Without wanting to say too much about my age, I was part of the first generation to play computer games as kids. Yeah [says the guys adopting his Grandpa Simpson voice]: Back then, you bought it and could keep playing it ad nauseam, which included table-top games like Monopoly and console games like Pacman on my Atari 2600.
Well, the least one can say is that those days are gone… far gone. In today’s world, the way software and media are increasingly packaged basically did away not only with physical copies but with perpetual licenses altogether, rather turning everything into a something “as a service”.
You want a movie? Blockbuster’s gone, so are most DVDs and Blu-Ray discs, as most everyone turned to the likes of Netflix to watch movies and tv shows. Streaming is now the standard way to go about it. Heck, a friend was recently telling me Disney recently decided to do away with one of their stapes and stop selling copies of their movies on DVDs and the like. From now on (or soon anyway), you want to watch a Disney flick, you catch it in theaters or you stream it on Disney+. That’s it.
I think this speaks volumes about what’s been going on with media over the past 20 years or so. With the advent of the Internet, we collectively realized that no one needs to own… anything, really.
in today’s world, that even extends to software, of course. With quite a few companies discontinuing their apps and desktop software, rather opting to provide an equivalent that you can use through a browser, for example, the very concept of buying something that you control, call your own and can decide to keep around (or not) is quickly disappearing, software-wise anyway.
Of course, once you no longer own it, the producer of software can modify it at will, or even discontinue certain whole functionalities, at which point there’s fairly little you can really do about it. You really liked that cross-cell funky calculation function in that online application? Well, too bad, the producer elected to discontinue it, starting… oh yeah… yesterday. Don’t like it? Too bad for you.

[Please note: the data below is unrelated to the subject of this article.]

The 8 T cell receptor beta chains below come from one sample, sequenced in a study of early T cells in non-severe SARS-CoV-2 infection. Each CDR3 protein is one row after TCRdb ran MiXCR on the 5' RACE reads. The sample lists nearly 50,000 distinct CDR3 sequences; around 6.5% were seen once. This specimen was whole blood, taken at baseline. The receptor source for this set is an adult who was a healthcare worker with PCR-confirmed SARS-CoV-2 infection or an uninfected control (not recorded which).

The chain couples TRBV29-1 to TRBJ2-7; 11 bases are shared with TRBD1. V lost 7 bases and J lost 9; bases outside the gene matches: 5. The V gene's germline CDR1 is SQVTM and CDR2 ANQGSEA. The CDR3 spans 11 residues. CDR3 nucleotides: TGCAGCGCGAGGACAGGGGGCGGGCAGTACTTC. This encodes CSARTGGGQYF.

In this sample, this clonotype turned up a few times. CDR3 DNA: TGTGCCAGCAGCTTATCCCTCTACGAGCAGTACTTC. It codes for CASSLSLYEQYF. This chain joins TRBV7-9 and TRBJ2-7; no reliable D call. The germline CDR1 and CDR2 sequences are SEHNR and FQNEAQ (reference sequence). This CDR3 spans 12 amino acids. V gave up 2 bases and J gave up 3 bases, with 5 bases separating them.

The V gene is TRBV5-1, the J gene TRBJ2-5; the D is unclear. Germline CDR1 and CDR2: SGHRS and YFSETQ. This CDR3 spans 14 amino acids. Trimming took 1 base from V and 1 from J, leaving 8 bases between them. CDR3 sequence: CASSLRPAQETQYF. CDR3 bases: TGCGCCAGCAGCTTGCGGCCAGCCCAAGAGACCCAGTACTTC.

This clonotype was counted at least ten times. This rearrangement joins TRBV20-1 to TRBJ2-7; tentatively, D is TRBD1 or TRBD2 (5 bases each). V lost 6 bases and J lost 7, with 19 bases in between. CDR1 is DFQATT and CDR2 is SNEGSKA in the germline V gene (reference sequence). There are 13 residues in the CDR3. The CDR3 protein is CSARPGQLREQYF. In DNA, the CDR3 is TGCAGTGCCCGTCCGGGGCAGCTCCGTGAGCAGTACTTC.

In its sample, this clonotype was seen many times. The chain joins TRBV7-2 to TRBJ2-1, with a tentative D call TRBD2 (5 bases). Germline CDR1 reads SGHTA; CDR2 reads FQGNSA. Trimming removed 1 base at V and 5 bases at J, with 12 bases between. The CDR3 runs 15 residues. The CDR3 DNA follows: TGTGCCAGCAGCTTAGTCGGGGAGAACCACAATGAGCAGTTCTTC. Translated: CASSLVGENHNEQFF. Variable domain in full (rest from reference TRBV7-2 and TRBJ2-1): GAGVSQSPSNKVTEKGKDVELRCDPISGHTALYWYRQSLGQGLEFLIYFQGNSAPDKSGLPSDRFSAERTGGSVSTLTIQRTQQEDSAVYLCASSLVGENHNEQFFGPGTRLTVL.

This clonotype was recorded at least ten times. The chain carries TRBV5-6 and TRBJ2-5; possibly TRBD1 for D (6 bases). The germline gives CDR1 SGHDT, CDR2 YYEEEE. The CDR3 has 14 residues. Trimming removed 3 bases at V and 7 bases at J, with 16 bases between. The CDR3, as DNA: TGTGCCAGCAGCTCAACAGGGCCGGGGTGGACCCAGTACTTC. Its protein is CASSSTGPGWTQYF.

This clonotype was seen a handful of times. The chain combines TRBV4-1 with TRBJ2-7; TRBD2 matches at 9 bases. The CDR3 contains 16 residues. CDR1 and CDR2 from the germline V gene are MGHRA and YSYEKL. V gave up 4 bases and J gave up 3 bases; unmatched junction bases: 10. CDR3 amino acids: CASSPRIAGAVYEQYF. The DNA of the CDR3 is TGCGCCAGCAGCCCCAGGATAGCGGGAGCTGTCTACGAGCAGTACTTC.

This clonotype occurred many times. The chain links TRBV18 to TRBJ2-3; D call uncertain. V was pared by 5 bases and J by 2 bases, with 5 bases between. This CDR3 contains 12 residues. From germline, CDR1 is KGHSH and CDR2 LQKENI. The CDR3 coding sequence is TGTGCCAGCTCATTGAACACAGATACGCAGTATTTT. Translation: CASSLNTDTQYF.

Recently, I even saw this pushed one step further, when I realized a computer I was under the impression I had purchased (ah ah, fool) simply essentially disappeared overnight from STEAM, the widely used gaming platform. Yup, the game editor decided to pull that particular title and, of yeah, the effect was to essentially prevent those who had “purchased” it (or rather thought they did) to access or use it any longer. You liked that game? Too bad, it’s gone.
Heck, I’ve even read about certain car manufacturers abroad “innovating” (see those quotes?), by charging car “buyers” (see em’ again?) a monthly fee for the benefit of certain functionalities in their new vehicles, such as heated seats for $18 a month, etc. Yeah, seems in today’s world, businesses all want in on that subscription model. It’s just too good to pass on, it seems. Anyway, I don’t pretend telling anyone anything about this they didn’t already know. Just slightly amusing (if not outright tragic) to realize this is happening and that there precious little you and I can do about it. It’s just, as they say, the way it goes.
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